Listen With Your Heart

The Judge

"Robert E.!" Grace shouted over the clanging he was making.

"What?" he said putting his hammer down.

"I can't believe you," she said angrily.

"Me? You can't believe me?"

"That's what I said. You told Dorothy a lie. Hank was almost put in jail."

"So what? He's gonna end up there one way or another," Robert E. said his back to her.

"Listen here, you mind your business when it come to me and Hank," Grace said her hands on her hips.

"Me and Hank? Since when?" he asked trying to keep his voice low.

"Since this morning when you were spying on us," she said matter of fact. "I thought you were better than the rest of this town, Robert E.."

"What's that supposed to mean?"

"I didn't think that you would spread vicious rumors like that, but I guess I was wrong."

"I just wanted everyone to finally see what kind of man he really is."

"You don't know him."

"I know he's a thief," Robert E. shouted.

"Yes, he cheated you out of some money but you know you are terrible at poker. So you're both at fault!" Grace shouted back. "Hank is more of a man than you'll ever be. He would never tell a lie to hurt someone I love."

"You love him? That's funny," Robert E. said with a laugh.

"Why?"

"Ain't no rich white man gonna ever love you."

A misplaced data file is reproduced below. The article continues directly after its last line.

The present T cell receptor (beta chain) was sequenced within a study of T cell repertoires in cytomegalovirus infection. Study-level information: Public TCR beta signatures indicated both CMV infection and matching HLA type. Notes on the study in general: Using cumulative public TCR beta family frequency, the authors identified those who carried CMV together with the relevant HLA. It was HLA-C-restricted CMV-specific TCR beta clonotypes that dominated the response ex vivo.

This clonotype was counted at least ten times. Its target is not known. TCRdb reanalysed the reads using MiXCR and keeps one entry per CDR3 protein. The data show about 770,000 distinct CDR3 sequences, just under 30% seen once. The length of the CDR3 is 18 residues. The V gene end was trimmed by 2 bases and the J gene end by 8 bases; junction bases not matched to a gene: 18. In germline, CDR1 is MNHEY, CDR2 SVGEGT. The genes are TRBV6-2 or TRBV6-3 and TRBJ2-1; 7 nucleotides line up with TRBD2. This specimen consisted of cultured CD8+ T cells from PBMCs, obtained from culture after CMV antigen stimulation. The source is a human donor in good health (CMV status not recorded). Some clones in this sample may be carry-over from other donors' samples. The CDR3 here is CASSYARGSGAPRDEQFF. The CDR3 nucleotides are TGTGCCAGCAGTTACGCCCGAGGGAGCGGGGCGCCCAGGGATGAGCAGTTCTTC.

"Listen here Robert E., from now on you keep your bitter and cynical self away from me and Hank. You don't get to go around saying hurtful things just because no one is ever gonna love you," she said before she turned on her heel. She stopped suddenly and marched back toward him. "White or black," Robert E.'s mouth fell open. Grace lifted her chin, pulled her shawl tight, turned and headed back toward the Cafe.


It had been two weeks since Grace had been back in Colorado Springs. She had all but forgotten about her misadventure. She and Hank had been courting and she was finally completely happy again. That was until she saw Sheriff Cooper walking past the cafe with an elderly man dressed in black.

'The judge,' she thought to herself. She wasn't ready to relive every horrible thing that had happened in those woods. She wasn't ready for the townspeople to know about her torment. She ran to the fence and watched as Matthew and the judge disappeared inside the Sheriff's office.

Hank watched as Matthew and the man he assumed was the judge went to the office. His mind instantly went to Grace. He threw his cigar in the road and strode toward the cafe. He found her standing at the fence just staring.

"You alright?" he asked quietly.

"I'm fine," she said meeting his eyes briefly before walking away.

"I don't believe that," he said passing through the gate.

"Why not?"

"Because I know you're afraid."

"Of what?"

"The judge takin' one look at those boys and droppin' the whole thing," Hank said grabbing her arms. "It ain't gonna happen."

"You don't know that," Grace said looking down at the ground. "They're white, Hank. That judge ain't from Colorado Springs."

"I won't let him," he said sternly. "They gon' get what's comin' to them."

"Don't go doing something stupid," she said wiping her eyes.